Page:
Recently I had the rare (I live in a rural area), and exciting privilege of meeting an amazing author, Hazel Edwards, at my local bookstore, Reader’s Emporium in Traralgon, Victoria. She was in town to visit the region promoting her new book, Not Just a Piece of Cake Being an Author. It is the number 202 book in her books published belt.
After making a visit to Traralgon Secondary College earlier in the day, myself and other interested parties sat down to an informal chat with Hazel. Hazel had attended the school as a teenager while living in the area. Hazel shared about her day at the school, her discussions with the students, as well as her time living in Glengarry at the local General Store.
“Living in a General Store was a great place for a writer. It was the gossip centre,” she said.
Hazel was warm, friendly, and engaging. She was more than willing to share about her writing journey. She chatted to each of individually about why we were there, and to give some helpful advice.
In the group there was: a self-published crime novelist, two ladies who loved her Hippo series, my daughter and me (an emerging children’s book author). It was truly a wonderful and enlightening experience.
Hazel had many pearls of wisdom to share; lessons that she had learnt over the years. Goodness, she has been a writer since she was 20 years old and had many anecdotes to share. Or as Hazel calls them, ‘Anecdultery,’ ‘embellishing and re-telling stories.’ They were hilarious and had us chuckling.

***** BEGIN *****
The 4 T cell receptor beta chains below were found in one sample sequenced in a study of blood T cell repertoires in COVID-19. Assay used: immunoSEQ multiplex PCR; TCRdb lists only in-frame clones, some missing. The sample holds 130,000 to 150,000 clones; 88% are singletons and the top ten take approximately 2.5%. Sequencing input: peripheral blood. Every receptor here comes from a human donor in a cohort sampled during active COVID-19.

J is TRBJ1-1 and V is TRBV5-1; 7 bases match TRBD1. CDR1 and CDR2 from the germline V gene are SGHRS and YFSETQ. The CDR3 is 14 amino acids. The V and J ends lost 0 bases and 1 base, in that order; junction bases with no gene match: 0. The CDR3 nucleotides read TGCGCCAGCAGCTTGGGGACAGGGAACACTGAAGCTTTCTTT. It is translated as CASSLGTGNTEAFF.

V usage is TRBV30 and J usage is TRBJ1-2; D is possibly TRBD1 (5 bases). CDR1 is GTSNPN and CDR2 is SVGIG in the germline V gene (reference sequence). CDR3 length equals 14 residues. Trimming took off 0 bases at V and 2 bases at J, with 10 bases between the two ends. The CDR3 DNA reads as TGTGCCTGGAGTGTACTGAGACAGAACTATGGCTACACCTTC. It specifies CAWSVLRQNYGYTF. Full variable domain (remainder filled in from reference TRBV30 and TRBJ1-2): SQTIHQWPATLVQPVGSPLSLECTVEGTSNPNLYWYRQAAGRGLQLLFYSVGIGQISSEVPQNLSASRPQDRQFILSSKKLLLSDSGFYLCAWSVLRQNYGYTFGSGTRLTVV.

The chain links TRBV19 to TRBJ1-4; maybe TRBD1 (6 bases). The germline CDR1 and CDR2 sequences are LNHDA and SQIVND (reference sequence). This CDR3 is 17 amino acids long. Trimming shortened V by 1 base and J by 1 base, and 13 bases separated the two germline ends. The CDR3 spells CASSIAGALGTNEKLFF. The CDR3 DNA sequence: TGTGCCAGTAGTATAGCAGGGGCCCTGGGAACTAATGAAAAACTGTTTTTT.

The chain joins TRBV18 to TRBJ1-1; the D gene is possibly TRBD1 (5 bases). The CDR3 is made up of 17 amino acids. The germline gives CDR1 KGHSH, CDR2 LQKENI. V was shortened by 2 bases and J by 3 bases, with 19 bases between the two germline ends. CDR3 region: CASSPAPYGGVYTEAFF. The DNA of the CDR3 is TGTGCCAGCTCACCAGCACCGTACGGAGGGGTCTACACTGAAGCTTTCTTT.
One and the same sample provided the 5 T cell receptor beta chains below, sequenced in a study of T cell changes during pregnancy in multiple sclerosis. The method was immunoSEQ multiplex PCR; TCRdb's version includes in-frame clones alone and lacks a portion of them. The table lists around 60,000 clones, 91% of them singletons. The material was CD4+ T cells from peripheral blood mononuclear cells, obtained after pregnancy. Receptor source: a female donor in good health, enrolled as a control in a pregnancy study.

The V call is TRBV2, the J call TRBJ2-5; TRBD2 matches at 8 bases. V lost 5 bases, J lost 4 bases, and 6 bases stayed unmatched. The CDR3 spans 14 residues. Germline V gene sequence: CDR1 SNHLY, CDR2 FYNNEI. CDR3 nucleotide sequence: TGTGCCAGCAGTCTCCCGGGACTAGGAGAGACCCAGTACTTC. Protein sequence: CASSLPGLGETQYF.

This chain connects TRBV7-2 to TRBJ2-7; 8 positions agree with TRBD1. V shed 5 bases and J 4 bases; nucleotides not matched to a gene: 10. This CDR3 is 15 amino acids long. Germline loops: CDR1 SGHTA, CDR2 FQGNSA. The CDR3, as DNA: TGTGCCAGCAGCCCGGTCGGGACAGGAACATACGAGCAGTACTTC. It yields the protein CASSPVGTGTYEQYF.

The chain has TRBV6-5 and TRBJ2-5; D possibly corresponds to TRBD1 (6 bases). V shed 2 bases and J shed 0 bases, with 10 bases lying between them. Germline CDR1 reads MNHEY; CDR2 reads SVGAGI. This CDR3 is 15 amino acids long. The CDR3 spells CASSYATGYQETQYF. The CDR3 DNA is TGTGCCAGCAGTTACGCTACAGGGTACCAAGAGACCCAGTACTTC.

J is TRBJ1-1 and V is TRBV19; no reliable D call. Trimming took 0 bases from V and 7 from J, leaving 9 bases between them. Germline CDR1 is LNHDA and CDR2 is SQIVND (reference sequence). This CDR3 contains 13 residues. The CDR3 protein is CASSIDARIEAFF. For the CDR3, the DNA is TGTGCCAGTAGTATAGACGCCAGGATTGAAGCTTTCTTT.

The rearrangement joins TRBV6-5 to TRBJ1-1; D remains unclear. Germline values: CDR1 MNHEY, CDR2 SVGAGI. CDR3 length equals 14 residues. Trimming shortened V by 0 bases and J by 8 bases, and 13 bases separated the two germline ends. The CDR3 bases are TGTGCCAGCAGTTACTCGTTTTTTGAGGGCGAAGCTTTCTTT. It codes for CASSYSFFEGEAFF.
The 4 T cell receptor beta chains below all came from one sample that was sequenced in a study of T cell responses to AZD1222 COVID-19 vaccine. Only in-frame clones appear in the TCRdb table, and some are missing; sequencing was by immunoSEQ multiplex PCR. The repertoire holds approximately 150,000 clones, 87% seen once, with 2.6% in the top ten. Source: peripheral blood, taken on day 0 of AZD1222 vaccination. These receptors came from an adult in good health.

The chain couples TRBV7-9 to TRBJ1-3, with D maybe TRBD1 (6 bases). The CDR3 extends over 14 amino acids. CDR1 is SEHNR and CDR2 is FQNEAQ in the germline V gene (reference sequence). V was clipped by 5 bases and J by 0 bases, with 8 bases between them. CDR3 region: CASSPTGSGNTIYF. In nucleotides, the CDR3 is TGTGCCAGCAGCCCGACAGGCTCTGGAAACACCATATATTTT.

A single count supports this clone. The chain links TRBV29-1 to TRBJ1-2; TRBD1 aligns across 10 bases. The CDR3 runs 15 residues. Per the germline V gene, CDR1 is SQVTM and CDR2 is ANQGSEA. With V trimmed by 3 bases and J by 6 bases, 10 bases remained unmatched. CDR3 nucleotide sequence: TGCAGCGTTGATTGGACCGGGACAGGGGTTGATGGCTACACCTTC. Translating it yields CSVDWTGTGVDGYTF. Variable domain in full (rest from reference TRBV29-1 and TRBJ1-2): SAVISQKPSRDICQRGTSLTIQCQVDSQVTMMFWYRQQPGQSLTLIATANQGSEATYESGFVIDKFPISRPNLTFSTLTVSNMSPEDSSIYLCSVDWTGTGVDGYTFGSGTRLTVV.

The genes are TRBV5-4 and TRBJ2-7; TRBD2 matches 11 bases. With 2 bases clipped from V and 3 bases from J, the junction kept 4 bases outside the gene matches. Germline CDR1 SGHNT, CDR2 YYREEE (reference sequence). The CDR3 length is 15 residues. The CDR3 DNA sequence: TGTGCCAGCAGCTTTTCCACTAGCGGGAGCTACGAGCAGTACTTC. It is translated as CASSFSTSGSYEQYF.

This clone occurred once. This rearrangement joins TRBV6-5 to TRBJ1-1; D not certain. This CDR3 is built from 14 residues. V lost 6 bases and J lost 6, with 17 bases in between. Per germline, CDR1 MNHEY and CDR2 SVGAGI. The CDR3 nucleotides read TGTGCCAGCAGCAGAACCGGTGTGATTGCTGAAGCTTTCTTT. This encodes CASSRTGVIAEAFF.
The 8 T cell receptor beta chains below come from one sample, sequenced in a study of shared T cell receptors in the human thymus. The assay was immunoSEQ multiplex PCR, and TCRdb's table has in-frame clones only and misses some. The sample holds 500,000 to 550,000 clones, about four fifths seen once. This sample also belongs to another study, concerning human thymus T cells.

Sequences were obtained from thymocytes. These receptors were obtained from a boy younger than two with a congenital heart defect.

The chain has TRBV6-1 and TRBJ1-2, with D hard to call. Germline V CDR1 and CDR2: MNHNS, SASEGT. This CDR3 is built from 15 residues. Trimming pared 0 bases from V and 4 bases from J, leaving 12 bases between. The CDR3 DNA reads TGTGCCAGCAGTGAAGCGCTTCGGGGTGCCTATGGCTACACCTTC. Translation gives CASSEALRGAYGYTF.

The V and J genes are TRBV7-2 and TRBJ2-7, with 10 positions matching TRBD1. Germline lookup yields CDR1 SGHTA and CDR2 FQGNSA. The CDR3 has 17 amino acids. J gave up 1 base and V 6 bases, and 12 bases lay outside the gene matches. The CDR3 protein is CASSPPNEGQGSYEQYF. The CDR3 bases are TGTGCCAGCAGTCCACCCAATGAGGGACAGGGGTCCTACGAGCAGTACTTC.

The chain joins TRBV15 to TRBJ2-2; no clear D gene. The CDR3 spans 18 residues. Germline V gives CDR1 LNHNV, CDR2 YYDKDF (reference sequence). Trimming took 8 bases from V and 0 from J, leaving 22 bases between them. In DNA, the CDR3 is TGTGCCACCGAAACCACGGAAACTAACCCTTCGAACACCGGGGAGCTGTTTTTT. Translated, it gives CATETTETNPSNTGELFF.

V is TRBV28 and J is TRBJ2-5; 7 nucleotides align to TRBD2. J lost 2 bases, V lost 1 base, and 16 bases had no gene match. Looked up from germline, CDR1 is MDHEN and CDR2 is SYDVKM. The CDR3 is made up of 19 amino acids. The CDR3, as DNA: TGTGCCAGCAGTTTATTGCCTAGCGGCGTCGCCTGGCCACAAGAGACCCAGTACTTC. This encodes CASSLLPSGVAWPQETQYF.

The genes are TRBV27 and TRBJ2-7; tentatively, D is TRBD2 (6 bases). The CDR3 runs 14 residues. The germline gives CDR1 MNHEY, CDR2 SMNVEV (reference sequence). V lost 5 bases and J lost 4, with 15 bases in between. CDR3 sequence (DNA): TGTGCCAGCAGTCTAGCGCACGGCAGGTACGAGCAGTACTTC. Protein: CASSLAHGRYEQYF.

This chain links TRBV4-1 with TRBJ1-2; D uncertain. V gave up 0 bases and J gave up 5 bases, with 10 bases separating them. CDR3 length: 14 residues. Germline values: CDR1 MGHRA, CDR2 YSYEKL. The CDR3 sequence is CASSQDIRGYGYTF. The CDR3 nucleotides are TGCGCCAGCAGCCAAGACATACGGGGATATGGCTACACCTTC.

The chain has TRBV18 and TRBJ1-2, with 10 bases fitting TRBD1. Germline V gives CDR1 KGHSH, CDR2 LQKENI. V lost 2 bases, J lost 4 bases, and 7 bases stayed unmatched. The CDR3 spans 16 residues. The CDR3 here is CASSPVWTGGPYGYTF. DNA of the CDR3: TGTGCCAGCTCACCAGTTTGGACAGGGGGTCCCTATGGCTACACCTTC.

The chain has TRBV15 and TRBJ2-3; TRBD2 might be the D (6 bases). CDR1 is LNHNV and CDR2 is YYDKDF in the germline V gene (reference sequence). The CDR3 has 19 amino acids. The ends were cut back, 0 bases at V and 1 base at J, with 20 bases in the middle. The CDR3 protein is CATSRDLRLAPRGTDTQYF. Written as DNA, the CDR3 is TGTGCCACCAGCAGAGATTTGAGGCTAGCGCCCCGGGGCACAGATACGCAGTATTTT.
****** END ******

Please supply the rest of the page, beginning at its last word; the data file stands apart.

For example, when she was a young child, her very Baptist Grandmother, would read her Bible stories. Hazel kept going to the toilet so that she would miss all the gory bits. When she got to school she had the opportunity to borrow a book from the Grade 2 shelves and… well I think I might let you just read her book to find out what happened, and what the two seemingly completely different stories had to do with each other.
Needless to say, I have nearly finished her memoir. I have found it engaging, and ‘non-boring.’ It was not set out like a normal memoir. There are many anecdotes and stories of Hazel’s life as a writer. These kept me enthralled at times; laughing at others. I now have an even greater realization of the impact a good story can have on a child. Furthermore, as I read of her eight day trip in Western Australia to visit schools and libraries, I was glad that I was in bed and about to go to sleep. I felt exhausted just reading about Hazel’s school visits. It was a full on, flat out trip. Wow!
In reading it however, I discovered what it takes to be an author. The time and energy required. The preparation for author visits. There is so much involved after your book has hit the shelves. Yet it so rewarding to hear that your story has impacted and made a difference in the lives of your readers.
Though I have yet to have a book published, my stories have been read to local school children with very positive feedback. Two years ago, I wrote and illustrated a story specifically for an orphanage that I am connected with in the Philippines. The story was an earlier version of Raymund and the Fear Monster. To this day, they still read and enjoy it. I also gave a copy to a local school teacher who uses it in her classroom.
There is an incredible amount of satisfaction in writing. There is even more when you send ‘your babies out into the world’ (Hazel Edwards) and the readers make the characters their own.
After the talk, Hazel happily signed books, answered any further questions and she gave me some very helpful advice.
So, thank you Hazel, for taking the time to visit with us. I am so pleased that you came. And, though I missed the deadline to apply for a mentorship through the Australian Society of Authors, I most certainly will be applying for the 2016 – 2017 round.
Hazels' book, Not Just a piece of Cake Being an Author, is available through Booktopia and all good bookstores.
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